Hitting solid tee shots with the driver is very important to playing and scoring well. The tee shot sets up the hole. Hitting a good tee shot gets you into position to play an easy second shot to the green, while a poor tee shot puts you into trouble and forces you to scramble the rest of the hole. The following are a couple of ideas that may help you in hitting more of your tee shots in those "good positions."
Angle of attack: While it is desirable to hit down on the ball with most every club in your bag, that is not the case with your driver. A properly hit shot with a driver is one in which the club strikes the ball with the club traveling parallel to the ground or slightly on the upswing. This will produce a ball flight that is slightly flatter and have a more "boring" trajectory. The ball will have very little backspin on it thus producing a longer shot. Two things that may help you in achieving the correct angle of attack are:
1. The position of the ball in your stance should be placed further forward than any other club in your bag. The ball should be even with your left heel or instep.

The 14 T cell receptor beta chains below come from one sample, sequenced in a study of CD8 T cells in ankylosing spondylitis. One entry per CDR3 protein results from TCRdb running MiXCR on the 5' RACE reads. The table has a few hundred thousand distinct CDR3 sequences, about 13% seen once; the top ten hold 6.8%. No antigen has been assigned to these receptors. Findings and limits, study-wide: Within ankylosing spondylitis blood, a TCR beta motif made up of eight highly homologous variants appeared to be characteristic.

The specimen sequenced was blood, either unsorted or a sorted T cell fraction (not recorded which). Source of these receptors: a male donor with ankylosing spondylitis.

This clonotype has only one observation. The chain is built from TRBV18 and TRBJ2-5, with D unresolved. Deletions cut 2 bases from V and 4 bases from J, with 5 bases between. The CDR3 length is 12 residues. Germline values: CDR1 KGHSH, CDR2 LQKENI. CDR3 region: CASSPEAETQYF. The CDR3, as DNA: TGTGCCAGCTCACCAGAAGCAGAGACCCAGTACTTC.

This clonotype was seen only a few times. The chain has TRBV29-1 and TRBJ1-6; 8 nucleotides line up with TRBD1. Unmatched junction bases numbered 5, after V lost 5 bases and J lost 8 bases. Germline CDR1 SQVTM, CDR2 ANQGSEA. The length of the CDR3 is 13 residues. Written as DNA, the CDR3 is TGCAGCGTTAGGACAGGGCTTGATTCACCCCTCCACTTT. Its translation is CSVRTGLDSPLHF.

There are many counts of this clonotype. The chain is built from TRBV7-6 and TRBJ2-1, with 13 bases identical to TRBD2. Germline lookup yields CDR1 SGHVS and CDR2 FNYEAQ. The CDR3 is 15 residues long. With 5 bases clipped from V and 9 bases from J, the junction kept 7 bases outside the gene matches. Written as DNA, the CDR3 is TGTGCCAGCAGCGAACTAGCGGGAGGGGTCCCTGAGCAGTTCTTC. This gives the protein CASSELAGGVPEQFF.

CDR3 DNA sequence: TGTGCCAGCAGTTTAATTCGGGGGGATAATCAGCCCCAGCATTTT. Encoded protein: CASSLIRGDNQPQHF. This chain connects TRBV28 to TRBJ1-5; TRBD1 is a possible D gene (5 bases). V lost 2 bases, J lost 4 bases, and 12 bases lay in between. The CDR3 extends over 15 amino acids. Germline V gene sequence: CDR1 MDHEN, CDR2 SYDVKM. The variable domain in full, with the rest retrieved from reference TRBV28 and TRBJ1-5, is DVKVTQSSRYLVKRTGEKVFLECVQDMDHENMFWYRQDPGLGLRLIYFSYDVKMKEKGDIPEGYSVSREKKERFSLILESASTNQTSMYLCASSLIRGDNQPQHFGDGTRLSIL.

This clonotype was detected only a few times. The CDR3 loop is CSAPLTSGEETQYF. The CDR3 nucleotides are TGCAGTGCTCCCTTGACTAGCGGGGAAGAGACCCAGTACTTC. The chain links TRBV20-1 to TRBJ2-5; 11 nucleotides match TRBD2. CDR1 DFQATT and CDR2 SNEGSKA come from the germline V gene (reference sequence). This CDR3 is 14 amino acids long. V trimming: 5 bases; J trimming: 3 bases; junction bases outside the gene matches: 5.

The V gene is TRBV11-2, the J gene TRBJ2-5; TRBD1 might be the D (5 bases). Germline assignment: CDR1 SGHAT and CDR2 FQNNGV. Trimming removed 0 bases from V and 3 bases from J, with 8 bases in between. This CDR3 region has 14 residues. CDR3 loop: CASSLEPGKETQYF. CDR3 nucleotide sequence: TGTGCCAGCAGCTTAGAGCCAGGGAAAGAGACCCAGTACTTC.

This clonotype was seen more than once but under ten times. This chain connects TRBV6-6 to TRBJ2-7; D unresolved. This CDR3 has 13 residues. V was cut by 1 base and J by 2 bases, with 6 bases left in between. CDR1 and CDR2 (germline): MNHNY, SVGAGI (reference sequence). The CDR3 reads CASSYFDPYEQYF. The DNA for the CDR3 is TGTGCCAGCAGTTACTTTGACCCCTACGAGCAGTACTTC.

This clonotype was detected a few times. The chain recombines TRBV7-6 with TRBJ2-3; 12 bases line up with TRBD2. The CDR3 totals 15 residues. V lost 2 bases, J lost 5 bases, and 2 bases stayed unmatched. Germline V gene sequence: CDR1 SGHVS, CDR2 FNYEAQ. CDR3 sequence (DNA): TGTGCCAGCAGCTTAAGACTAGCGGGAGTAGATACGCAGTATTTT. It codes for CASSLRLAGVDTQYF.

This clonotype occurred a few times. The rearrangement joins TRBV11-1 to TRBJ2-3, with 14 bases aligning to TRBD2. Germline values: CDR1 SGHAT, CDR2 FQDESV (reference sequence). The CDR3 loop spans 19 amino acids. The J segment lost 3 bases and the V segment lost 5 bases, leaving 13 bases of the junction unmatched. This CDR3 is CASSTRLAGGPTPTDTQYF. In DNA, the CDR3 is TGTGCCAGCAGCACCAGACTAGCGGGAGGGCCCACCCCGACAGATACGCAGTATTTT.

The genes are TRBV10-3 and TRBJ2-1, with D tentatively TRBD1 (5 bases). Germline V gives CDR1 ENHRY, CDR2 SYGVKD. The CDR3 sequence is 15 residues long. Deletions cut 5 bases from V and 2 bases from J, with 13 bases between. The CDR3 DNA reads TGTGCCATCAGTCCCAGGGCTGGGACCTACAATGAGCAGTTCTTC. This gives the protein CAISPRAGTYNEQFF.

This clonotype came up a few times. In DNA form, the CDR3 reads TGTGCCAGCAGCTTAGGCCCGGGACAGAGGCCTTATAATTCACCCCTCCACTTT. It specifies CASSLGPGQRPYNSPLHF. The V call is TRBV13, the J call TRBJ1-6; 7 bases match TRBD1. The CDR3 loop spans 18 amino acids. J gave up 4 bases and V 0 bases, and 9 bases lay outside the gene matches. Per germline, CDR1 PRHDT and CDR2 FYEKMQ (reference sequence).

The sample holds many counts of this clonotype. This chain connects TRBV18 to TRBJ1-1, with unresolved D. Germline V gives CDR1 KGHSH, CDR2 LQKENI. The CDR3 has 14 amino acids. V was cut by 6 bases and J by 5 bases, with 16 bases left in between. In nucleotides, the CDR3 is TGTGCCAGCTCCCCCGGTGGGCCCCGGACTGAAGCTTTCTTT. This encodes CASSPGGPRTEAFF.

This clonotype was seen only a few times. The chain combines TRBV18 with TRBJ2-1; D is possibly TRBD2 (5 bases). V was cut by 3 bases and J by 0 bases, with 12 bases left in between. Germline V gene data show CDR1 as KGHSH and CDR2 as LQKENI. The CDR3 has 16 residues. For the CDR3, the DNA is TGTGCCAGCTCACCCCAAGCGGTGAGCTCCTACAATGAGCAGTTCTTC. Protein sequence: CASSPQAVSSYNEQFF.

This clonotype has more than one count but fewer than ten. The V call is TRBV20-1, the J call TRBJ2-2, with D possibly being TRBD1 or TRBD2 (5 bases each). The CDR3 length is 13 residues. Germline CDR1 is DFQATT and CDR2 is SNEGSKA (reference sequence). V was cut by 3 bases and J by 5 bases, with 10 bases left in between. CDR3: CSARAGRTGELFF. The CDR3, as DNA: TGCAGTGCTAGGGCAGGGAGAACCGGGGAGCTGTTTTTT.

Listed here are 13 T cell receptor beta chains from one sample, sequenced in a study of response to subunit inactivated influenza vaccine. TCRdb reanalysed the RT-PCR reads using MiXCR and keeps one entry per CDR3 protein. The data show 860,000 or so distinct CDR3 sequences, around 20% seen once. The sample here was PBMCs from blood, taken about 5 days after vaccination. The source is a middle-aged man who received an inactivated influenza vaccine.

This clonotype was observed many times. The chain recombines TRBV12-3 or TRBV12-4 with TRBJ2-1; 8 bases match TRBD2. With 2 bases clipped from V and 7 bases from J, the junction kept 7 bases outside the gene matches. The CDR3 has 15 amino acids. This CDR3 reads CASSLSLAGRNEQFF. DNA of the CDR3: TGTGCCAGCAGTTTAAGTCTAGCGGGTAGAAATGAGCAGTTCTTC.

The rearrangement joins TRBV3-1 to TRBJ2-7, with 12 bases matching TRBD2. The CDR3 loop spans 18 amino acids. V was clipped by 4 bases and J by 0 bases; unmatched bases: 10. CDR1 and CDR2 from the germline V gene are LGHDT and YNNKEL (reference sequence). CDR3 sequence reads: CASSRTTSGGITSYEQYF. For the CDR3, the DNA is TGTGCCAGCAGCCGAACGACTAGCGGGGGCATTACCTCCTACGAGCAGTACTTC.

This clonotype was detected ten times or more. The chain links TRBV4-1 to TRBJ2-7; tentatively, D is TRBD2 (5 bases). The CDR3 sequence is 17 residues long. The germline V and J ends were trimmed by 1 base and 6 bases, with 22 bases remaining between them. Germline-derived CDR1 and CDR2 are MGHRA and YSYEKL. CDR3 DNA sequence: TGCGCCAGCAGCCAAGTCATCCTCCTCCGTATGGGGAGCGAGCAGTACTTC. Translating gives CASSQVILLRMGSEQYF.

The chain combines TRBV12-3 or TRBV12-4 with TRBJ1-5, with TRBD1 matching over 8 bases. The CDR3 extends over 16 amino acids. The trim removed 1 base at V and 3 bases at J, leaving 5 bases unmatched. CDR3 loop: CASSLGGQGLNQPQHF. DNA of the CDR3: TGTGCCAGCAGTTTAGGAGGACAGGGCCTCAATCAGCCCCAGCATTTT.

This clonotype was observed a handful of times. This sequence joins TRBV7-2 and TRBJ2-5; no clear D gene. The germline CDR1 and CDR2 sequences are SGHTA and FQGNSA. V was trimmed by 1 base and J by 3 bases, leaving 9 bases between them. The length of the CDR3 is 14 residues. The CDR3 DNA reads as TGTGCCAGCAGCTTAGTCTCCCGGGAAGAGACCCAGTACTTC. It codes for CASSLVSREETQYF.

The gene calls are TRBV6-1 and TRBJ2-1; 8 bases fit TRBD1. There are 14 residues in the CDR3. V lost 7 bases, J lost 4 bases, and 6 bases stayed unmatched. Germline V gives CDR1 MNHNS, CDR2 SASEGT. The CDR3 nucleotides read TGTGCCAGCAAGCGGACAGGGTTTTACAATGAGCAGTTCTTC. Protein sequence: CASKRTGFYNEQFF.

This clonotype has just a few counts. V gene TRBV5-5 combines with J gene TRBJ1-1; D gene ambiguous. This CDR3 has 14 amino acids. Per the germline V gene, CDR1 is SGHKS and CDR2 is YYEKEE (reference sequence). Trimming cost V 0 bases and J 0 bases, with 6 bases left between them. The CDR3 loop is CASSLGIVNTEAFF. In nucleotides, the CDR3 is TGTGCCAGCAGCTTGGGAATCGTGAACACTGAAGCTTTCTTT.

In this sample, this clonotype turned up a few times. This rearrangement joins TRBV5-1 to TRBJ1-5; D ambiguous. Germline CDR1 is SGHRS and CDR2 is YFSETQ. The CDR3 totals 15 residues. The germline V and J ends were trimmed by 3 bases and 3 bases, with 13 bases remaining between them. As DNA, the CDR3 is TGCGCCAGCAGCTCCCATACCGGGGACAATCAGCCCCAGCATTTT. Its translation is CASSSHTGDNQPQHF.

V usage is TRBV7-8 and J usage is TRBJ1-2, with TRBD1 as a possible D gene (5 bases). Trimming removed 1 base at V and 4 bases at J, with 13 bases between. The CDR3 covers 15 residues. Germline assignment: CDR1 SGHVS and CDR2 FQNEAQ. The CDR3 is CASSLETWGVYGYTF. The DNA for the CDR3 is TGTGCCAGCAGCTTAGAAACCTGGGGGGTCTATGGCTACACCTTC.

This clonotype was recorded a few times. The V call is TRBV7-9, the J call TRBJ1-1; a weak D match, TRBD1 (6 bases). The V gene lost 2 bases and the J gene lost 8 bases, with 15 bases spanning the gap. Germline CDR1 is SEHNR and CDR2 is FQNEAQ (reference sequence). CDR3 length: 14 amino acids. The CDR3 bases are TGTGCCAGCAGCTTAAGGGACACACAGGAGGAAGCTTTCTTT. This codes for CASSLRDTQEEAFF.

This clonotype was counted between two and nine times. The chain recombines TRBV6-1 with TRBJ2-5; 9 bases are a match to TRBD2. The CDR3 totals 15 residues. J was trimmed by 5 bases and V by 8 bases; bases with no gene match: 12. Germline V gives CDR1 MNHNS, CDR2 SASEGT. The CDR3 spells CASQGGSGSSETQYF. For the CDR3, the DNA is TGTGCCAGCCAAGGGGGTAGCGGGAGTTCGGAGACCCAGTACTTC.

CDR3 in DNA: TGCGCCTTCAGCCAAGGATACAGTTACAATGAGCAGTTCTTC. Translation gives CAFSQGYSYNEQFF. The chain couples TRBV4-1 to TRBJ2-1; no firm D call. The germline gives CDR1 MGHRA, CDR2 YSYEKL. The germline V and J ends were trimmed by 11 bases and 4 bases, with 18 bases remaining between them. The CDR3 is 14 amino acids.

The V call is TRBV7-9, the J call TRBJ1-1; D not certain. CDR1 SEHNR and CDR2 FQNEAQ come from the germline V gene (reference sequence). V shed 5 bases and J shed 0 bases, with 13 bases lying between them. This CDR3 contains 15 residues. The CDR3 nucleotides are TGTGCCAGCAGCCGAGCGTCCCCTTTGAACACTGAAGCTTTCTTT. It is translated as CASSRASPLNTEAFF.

2. At address, start with more weight on your right side. Doing this will give you a shallower arc that travels parallel to the ground longer through the impact area. With your driver, at address about 65-70 percent of your weight should be on the right side.
Change of direction: A very critical point in the golf swing is at the top of the backswing. It is here that the club changes direction from back to forward. This transition must be a smooth and gentle motion. I see too many golfers who get to the top of the swing and make a violent first move into the forward swing in an effort to hit the ball hard. This quick motion to hit the ball hard with the hands throws off the timing in your arm swing and weight transfer to your left side. In effect, your hands get ahead of your arms and legs, which results in you getting way out of position, which will lead to very inconsistent shots.
To overcome this "hit it hard" impulse, the next time you are at the driving range try this out: Start with a 6- or 7-iron and work on hitting consistent shots that travel a comfortable distance for you. Now take out your driver and swing at the same speed as you were with the iron. Learn to swing within yourself and not to try to overpower the ball with a hard, violent motion. By learning how to make smooth, evenly paced swings, you will make solid contact more often which will result in better overall driving.